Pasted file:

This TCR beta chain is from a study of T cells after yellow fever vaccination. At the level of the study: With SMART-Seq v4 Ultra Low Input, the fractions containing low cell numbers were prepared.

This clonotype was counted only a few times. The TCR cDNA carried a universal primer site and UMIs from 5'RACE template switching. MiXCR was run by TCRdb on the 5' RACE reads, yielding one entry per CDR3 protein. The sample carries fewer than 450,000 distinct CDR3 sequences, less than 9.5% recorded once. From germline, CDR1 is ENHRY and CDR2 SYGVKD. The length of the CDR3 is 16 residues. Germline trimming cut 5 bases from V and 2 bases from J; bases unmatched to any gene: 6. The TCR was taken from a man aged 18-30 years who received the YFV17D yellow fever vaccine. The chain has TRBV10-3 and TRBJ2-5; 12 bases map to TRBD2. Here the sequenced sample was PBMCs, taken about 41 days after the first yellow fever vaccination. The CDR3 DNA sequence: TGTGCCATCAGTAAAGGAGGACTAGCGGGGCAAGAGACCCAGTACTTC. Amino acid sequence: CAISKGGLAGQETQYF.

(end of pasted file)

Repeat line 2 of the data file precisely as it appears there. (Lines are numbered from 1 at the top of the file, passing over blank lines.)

This clonotype was counted only a few times. The TCR cDNA carried a universal primer site and UMIs from 5'RACE template switching. MiXCR was run by TCRdb on the 5' RACE reads, yielding one entry per CDR3 protein. The sample carries fewer than 450,000 distinct CDR3 sequences, less than 9.5% recorded once. From germline, CDR1 is ENHRY and CDR2 SYGVKD. The length of the CDR3 is 16 residues. Germline trimming cut 5 bases from V and 2 bases from J; bases unmatched to any gene: 6. The TCR was taken from a man aged 18-30 years who received the YFV17D yellow fever vaccine. The chain has TRBV10-3 and TRBJ2-5; 12 bases map to TRBD2. Here the sequenced sample was PBMCs, taken about 41 days after the first yellow fever vaccination. The CDR3 DNA sequence: TGTGCCATCAGTAAAGGAGGACTAGCGGGGCAAGAGACCCAGTACTTC. Amino acid sequence: CAISKGGLAGQETQYF.